Chlorine: The chemical element of atomic number 17, a toxic, irritant, pale green gas
    Sodium hydroxide: NaOH, or Lye
    Calcium hydroxide: pickling lime
  • Ethylbenzene + propylene or isobutene:
    ethylbenzene: made from benzene and ethylene or naturally found in gasoline.
    Propylene: A colourless, gaseous hydrocarbon obtained from petroleum.
    Isobutene: An isomer of butylene which is obtained from petroleum.
  • Cumene:
    Made from benzene and propylene, both obtained from petroleum.
  • Propylene + hydrogen peroxide.
    Propylene: A colourless, gaseous hydrocarbon obtained from petroleum.
    Hydrogen peroxide

So, any way you slice it, petroleum is involved. Now, don’t get me wrong, Dipropylene glycol is considered safe, but again I wonder how much of it are we getting? I wonder, since Dipropylene glycol is considered safe are they classifying it as a mineral? It is derived from a natural occurring substance: petroleum. After all, it is classified as organic. But wait, did you know that the Chemist’s definition of organic is simply a compound that contains carbon. Quite a broad range isn’t it? Did you know that Carbon Monoxide, Cyanide, Methane, Acetaminophen, Chloroform, and DDT can all be called ‘organic compounds’? 

I’ve just really been feeling like there are a lot of things out there claiming to be different, but when it gets down to it do we really know what and how much we are surrounding ourselves with?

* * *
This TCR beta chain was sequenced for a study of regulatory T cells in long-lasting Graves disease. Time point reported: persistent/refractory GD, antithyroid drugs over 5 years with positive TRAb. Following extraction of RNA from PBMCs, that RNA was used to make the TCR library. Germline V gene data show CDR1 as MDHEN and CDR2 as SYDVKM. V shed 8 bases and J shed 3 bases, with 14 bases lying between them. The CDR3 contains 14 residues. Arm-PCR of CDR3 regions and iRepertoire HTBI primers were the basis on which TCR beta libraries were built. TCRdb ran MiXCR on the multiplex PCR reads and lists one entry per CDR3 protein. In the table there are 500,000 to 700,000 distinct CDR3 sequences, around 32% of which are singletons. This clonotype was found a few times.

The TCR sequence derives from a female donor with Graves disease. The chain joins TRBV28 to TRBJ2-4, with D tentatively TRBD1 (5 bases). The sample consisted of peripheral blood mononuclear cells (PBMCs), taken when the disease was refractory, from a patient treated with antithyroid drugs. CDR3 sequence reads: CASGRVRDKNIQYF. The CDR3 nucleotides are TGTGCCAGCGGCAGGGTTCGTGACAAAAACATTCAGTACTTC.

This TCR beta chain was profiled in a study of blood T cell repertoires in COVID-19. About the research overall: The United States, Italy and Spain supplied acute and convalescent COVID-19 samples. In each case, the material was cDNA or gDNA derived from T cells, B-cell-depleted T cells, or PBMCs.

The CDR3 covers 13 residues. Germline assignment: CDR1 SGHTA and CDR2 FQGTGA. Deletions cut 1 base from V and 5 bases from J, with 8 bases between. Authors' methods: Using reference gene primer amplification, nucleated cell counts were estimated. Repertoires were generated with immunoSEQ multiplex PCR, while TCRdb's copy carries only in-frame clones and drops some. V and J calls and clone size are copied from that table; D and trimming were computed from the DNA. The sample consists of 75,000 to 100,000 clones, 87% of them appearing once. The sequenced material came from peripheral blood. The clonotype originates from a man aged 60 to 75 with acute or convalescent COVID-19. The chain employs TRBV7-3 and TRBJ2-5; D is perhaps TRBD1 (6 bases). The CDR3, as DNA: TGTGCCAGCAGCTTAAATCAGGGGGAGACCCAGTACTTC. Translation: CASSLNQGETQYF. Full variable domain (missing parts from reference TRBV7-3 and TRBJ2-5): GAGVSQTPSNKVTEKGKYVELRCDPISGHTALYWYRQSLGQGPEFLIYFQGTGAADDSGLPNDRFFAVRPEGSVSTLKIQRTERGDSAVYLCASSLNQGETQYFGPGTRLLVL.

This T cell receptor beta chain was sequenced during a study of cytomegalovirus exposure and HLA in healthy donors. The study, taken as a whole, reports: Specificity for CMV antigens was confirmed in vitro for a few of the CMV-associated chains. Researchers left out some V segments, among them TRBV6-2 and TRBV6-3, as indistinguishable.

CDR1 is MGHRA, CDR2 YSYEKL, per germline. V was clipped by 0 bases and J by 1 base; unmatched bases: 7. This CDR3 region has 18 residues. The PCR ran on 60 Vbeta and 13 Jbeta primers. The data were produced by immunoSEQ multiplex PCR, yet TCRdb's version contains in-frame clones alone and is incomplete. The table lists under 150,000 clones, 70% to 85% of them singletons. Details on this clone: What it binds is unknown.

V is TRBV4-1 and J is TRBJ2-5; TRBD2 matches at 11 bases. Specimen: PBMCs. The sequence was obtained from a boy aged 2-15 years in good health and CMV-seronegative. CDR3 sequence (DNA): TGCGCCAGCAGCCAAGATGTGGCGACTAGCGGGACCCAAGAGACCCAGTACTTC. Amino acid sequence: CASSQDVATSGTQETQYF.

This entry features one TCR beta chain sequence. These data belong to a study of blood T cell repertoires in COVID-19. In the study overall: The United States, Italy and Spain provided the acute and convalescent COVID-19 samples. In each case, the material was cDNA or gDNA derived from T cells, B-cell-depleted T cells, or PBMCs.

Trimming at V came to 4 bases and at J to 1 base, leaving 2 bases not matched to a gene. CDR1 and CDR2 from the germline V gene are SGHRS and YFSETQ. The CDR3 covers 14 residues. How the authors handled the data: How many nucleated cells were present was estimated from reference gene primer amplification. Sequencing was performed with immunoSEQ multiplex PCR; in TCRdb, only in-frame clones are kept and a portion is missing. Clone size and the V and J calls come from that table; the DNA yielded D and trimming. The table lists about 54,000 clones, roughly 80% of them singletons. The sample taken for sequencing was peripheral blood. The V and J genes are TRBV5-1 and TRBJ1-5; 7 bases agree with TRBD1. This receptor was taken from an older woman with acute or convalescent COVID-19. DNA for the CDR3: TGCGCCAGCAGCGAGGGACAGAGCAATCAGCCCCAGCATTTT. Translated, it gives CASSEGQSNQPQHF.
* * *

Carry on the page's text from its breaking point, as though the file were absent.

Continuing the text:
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5 thoughts on “There’s a ‘green’ choice for that.

  1. Pingback: Some ‘green’ detergents contain petrochemicals « Chemically Inclined

  2. I’m glad I found you! I’m researching Ecover right now because of ingredients they use that I feel they shouldn’t be. They claim “non-toxic” and then use SLS, SLES and other things like the aforementioned dipropylene glycol!

    1. I’ve found many times that products that claim to use better ingredients are really just using different ingredients. It is up to consumers to do their research and decide what they are comfortable with and stop trusting the advertising on the label. I’m sorry it took me so long to respond to you, I don’t know if you noticed but I have taken a rather long break from blogging. I’m getting ready to get back into it and I hope that you find any new articles I write to be just as helpful as this one!

  3. Debbie Barnet

    I was researching Ecover fabric softener. I, too, was concerned about the dipropylene glycol. It seems like there is just no TRUE chemical free products out there. I have been using vinegar as a fabric softener and have been pleased with it. Just miss the wonderful scents of traditional fabric softeners (even though the fragrance is a chemical). I just bought a HE top loading washer that has a fabric softener dispenser on it. I am wondering if it would hurt to use the vinegar in that dispenser.

  4. Edelweiss

    I’m glad you put on the information about Ecover. I have used their products believing one thing, and now I am seeing another….. maybe shouldn’t be in the ‘natural’ section after all…